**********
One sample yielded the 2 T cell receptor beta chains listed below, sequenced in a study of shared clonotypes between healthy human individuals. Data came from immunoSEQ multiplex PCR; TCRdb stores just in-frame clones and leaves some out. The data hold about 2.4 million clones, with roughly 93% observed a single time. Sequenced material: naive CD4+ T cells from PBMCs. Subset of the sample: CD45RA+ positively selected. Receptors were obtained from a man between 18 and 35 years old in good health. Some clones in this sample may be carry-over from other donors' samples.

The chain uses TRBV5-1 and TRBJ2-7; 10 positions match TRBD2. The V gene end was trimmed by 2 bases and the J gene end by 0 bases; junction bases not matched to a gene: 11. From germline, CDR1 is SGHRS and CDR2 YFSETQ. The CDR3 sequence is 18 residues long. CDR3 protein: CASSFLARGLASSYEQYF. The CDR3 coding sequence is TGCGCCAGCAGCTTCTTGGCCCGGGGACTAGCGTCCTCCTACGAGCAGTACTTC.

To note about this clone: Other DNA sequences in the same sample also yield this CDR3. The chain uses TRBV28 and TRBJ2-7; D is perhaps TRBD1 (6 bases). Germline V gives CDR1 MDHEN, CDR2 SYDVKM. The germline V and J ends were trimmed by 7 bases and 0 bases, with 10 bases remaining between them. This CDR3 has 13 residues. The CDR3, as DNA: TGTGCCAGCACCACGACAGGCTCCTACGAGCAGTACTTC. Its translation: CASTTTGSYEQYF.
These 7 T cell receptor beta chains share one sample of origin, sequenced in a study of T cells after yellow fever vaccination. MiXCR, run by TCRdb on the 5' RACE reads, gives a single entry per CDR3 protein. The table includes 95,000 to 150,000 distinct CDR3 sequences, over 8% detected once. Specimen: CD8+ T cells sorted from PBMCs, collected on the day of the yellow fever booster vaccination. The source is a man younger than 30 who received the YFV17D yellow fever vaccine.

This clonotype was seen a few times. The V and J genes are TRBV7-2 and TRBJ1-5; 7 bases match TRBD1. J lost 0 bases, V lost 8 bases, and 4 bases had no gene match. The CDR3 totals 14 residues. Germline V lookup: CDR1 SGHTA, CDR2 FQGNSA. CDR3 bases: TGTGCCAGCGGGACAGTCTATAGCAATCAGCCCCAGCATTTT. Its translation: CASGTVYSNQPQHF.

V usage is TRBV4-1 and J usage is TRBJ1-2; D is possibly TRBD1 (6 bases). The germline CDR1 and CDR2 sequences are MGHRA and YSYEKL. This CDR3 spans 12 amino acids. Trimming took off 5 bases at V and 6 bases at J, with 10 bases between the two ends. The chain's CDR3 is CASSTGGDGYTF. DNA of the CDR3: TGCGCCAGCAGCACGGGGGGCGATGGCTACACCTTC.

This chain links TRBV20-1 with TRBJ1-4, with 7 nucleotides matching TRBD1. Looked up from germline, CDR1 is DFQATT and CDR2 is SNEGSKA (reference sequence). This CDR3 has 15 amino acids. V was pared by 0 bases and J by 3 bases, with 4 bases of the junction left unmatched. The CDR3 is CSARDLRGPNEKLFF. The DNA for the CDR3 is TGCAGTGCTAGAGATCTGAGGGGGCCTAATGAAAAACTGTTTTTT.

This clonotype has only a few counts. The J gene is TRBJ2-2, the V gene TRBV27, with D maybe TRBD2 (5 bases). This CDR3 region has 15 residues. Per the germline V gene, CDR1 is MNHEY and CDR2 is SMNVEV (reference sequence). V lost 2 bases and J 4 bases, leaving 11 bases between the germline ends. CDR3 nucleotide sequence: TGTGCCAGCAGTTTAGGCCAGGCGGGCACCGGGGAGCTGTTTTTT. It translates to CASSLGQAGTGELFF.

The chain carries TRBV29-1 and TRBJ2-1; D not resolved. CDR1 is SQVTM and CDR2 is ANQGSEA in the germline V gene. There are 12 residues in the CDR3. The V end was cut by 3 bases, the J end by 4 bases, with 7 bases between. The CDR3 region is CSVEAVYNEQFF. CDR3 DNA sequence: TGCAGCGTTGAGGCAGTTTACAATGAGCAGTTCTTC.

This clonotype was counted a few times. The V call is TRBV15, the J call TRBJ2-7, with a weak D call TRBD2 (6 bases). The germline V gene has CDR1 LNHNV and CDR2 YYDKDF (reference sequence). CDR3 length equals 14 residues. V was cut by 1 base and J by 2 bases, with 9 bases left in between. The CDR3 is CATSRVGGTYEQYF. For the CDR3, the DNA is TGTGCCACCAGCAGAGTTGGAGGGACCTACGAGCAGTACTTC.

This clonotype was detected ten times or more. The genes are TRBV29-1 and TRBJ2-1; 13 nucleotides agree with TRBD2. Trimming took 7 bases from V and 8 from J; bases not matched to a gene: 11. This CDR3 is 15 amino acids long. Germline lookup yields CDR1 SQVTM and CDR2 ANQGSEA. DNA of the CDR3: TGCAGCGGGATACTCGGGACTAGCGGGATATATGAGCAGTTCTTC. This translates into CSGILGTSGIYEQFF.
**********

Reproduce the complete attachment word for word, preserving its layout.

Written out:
One sample yielded the 2 T cell receptor beta chains listed below, sequenced in a study of shared clonotypes between healthy human individuals. Data came from immunoSEQ multiplex PCR; TCRdb stores just in-frame clones and leaves some out. The data hold about 2.4 million clones, with roughly 93% observed a single time. Sequenced material: naive CD4+ T cells from PBMCs. Subset of the sample: CD45RA+ positively selected. Receptors were obtained from a man between 18 and 35 years old in good health. Some clones in this sample may be carry-over from other donors' samples.

The chain uses TRBV5-1 and TRBJ2-7; 10 positions match TRBD2. The V gene end was trimmed by 2 bases and the J gene end by 0 bases; junction bases not matched to a gene: 11. From germline, CDR1 is SGHRS and CDR2 YFSETQ. The CDR3 sequence is 18 residues long. CDR3 protein: CASSFLARGLASSYEQYF. The CDR3 coding sequence is TGCGCCAGCAGCTTCTTGGCCCGGGGACTAGCGTCCTCCTACGAGCAGTACTTC.

To note about this clone: Other DNA sequences in the same sample also yield this CDR3. The chain uses TRBV28 and TRBJ2-7; D is perhaps TRBD1 (6 bases). Germline V gives CDR1 MDHEN, CDR2 SYDVKM. The germline V and J ends were trimmed by 7 bases and 0 bases, with 10 bases remaining between them. This CDR3 has 13 residues. The CDR3, as DNA: TGTGCCAGCACCACGACAGGCTCCTACGAGCAGTACTTC. Its translation: CASTTTGSYEQYF.
These 7 T cell receptor beta chains share one sample of origin, sequenced in a study of T cells after yellow fever vaccination. MiXCR, run by TCRdb on the 5' RACE reads, gives a single entry per CDR3 protein. The table includes 95,000 to 150,000 distinct CDR3 sequences, over 8% detected once. Specimen: CD8+ T cells sorted from PBMCs, collected on the day of the yellow fever booster vaccination. The source is a man younger than 30 who received the YFV17D yellow fever vaccine.

This clonotype was seen a few times. The V and J genes are TRBV7-2 and TRBJ1-5; 7 bases match TRBD1. J lost 0 bases, V lost 8 bases, and 4 bases had no gene match. The CDR3 totals 14 residues. Germline V lookup: CDR1 SGHTA, CDR2 FQGNSA. CDR3 bases: TGTGCCAGCGGGACAGTCTATAGCAATCAGCCCCAGCATTTT. Its translation: CASGTVYSNQPQHF.

V usage is TRBV4-1 and J usage is TRBJ1-2; D is possibly TRBD1 (6 bases). The germline CDR1 and CDR2 sequences are MGHRA and YSYEKL. This CDR3 spans 12 amino acids. Trimming took off 5 bases at V and 6 bases at J, with 10 bases between the two ends. The chain's CDR3 is CASSTGGDGYTF. DNA of the CDR3: TGCGCCAGCAGCACGGGGGGCGATGGCTACACCTTC.

This chain links TRBV20-1 with TRBJ1-4, with 7 nucleotides matching TRBD1. Looked up from germline, CDR1 is DFQATT and CDR2 is SNEGSKA (reference sequence). This CDR3 has 15 amino acids. V was pared by 0 bases and J by 3 bases, with 4 bases of the junction left unmatched. The CDR3 is CSARDLRGPNEKLFF. The DNA for the CDR3 is TGCAGTGCTAGAGATCTGAGGGGGCCTAATGAAAAACTGTTTTTT.

This clonotype has only a few counts. The J gene is TRBJ2-2, the V gene TRBV27, with D maybe TRBD2 (5 bases). This CDR3 region has 15 residues. Per the germline V gene, CDR1 is MNHEY and CDR2 is SMNVEV (reference sequence). V lost 2 bases and J 4 bases, leaving 11 bases between the germline ends. CDR3 nucleotide sequence: TGTGCCAGCAGTTTAGGCCAGGCGGGCACCGGGGAGCTGTTTTTT. It translates to CASSLGQAGTGELFF.

The chain carries TRBV29-1 and TRBJ2-1; D not resolved. CDR1 is SQVTM and CDR2 is ANQGSEA in the germline V gene. There are 12 residues in the CDR3. The V end was cut by 3 bases, the J end by 4 bases, with 7 bases between. The CDR3 region is CSVEAVYNEQFF. CDR3 DNA sequence: TGCAGCGTTGAGGCAGTTTACAATGAGCAGTTCTTC.

This clonotype was counted a few times. The V call is TRBV15, the J call TRBJ2-7, with a weak D call TRBD2 (6 bases). The germline V gene has CDR1 LNHNV and CDR2 YYDKDF (reference sequence). CDR3 length equals 14 residues. V was cut by 1 base and J by 2 bases, with 9 bases left in between. The CDR3 is CATSRVGGTYEQYF. For the CDR3, the DNA is TGTGCCACCAGCAGAGTTGGAGGGACCTACGAGCAGTACTTC.

This clonotype was detected ten times or more. The genes are TRBV29-1 and TRBJ2-1; 13 nucleotides agree with TRBD2. Trimming took 7 bases from V and 8 from J; bases not matched to a gene: 11. This CDR3 is 15 amino acids long. Germline lookup yields CDR1 SQVTM and CDR2 ANQGSEA. DNA of the CDR3: TGCAGCGGGATACTCGGGACTAGCGGGATATATGAGCAGTTCTTC. This translates into CSGILGTSGIYEQFF.